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Federal judge is scheduled to hold a hearing this week on whether the city of Flint should be found in contempt

(file photo)
Steve Carmody
Michigan Radio
(file photo)

This week, a federal judge is scheduled to hold a hearing on a request to hold the city of Flint and its mayor in contempt.

The contempt motion is linked to the city’s years-long project to replace lead and galvanized water service lines.

Since the Flint water crisis, workers have been digging up lawns and sidewalks for years to find and replace the pipes. But in many cases, home owners have complained their lawns and sidewalks were left damaged.

In February, a federal judge ordered the city to compile information on where restoration work remains undone. But the city missed the judge’s May 1 deadline.

Last month, attorneys with the Natural Resources Defense Council, representing the Concerned Pastors for Social Action and other Flint residents, filed the contempt motion for failing to meet the deadline. They also asked for a fine of $500 dollars a day until the city complies.

In a response filed with the court earlier this month, the City’s attorneys claim the city of Flint has “nearly completed” the court’s mandated work, so the contempt motion “will shortly” be moot.

On Friday, the plaintiffs filed their response countering “The City’s assertion of progress now…only reinforces how far short its prior efforts fell.”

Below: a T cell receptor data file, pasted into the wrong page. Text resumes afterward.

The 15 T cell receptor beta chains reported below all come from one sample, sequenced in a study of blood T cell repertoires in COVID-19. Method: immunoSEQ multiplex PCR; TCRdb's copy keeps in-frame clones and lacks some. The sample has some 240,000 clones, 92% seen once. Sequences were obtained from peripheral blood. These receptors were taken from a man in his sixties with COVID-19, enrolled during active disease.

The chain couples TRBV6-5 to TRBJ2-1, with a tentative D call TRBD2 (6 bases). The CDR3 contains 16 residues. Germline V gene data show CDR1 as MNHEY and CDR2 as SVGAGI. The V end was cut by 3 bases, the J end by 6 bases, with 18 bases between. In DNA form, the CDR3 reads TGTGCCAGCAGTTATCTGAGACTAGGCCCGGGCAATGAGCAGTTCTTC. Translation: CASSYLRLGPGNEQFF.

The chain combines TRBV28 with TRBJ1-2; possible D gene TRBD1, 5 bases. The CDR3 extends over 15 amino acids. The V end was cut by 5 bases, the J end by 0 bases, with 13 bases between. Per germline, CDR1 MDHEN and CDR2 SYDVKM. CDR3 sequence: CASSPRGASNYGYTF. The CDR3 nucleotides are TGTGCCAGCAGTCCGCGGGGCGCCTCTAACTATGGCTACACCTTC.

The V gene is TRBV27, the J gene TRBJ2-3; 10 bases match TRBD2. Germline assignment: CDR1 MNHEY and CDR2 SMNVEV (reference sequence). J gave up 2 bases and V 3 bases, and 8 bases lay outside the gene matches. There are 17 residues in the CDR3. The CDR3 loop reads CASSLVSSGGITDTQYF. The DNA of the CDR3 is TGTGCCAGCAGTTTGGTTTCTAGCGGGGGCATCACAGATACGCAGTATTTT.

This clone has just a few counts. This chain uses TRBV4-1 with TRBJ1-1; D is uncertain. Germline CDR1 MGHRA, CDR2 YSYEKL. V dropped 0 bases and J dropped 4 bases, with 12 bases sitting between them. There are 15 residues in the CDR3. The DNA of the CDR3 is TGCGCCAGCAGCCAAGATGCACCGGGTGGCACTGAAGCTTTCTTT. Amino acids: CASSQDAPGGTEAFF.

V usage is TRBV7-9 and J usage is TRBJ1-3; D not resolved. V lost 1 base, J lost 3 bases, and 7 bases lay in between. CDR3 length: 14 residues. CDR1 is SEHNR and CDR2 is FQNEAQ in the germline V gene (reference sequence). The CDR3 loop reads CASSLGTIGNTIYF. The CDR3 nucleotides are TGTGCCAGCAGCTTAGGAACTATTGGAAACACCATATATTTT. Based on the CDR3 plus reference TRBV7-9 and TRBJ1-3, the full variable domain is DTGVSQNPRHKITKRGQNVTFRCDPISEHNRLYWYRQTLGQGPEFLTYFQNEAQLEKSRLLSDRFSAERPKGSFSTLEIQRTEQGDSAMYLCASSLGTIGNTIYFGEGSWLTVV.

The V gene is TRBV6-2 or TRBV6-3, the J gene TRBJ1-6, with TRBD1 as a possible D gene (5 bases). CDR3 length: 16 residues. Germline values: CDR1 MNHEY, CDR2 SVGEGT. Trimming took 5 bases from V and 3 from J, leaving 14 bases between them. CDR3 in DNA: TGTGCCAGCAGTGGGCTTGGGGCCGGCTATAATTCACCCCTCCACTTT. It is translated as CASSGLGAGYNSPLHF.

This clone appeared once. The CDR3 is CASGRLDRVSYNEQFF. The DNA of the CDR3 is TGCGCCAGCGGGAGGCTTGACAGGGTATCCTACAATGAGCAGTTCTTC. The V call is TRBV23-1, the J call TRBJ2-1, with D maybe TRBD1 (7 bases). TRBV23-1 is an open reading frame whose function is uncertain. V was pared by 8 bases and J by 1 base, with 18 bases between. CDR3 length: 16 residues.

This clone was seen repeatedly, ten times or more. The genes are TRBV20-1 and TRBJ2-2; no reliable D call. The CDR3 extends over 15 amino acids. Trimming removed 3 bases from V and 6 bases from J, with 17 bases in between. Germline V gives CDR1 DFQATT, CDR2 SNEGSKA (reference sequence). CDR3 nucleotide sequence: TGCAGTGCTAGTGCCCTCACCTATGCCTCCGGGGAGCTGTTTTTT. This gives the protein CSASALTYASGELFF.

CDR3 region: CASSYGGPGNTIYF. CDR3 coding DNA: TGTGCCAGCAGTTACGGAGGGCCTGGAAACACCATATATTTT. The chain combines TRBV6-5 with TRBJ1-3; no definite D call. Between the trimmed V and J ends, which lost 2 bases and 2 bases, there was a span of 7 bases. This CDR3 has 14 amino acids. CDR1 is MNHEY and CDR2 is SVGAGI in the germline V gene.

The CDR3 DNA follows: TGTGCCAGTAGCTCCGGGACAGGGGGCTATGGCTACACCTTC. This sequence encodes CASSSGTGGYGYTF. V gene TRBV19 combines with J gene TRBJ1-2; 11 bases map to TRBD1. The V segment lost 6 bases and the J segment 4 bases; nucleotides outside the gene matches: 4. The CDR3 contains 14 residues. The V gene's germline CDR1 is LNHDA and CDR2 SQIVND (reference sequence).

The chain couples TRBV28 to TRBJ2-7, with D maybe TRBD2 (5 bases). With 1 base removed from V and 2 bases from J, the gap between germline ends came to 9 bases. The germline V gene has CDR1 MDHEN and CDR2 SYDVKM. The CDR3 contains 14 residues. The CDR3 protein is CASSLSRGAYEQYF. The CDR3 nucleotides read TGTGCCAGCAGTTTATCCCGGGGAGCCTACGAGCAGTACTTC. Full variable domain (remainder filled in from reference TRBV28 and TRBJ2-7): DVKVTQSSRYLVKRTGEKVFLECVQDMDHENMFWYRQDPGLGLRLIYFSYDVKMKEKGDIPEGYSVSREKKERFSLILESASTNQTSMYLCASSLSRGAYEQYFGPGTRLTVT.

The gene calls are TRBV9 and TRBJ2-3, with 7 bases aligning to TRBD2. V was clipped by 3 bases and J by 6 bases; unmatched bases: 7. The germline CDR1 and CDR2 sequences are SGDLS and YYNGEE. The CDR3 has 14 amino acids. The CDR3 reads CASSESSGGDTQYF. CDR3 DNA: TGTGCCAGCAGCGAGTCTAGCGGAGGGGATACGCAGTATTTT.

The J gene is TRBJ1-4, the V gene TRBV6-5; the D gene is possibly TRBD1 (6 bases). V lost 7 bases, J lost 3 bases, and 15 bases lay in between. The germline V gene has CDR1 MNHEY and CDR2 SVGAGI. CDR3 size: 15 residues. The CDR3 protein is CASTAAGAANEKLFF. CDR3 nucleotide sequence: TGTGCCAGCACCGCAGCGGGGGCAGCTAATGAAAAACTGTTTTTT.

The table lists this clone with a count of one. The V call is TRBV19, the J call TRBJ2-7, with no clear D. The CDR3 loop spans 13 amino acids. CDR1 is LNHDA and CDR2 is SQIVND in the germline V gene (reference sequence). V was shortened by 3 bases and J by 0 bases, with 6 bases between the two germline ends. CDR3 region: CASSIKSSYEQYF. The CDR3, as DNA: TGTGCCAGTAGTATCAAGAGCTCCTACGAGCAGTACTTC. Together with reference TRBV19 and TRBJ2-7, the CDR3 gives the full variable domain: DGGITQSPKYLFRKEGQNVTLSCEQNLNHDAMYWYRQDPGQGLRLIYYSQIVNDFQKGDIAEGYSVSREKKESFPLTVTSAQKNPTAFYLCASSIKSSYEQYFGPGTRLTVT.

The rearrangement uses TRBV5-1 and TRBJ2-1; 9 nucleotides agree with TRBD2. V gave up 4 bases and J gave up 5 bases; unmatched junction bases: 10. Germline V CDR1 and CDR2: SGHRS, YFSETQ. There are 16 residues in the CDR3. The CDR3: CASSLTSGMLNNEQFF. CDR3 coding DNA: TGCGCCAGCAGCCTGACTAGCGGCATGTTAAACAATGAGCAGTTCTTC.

Meanwhile, the city is facing yet another deadline.

U.S. District Judge David Lawson has given the city of Flint until August to complete the entire service line replacement project.

To date, the city has inspected more than 27,000 service lines and replaced more than 10,000 found to be either lead or galvanized steel.

But that still leaves hundreds of pipes to be replaced by the court mandated deadline.

The city of Flint has missed several deadlines to complete the pipe replacement project in recent years.

Disruptions caused by the COVID-19 pandemic and property owners not responding to city efforts to get permission to inspect the pipes have been cited in the past for missing those deadlines.

Steve Carmody has been a reporter for Michigan Public since 2005. Steve previously worked at public radio and television stations in Florida, Oklahoma and Kentucky, and also has extensive experience in commercial broadcasting.
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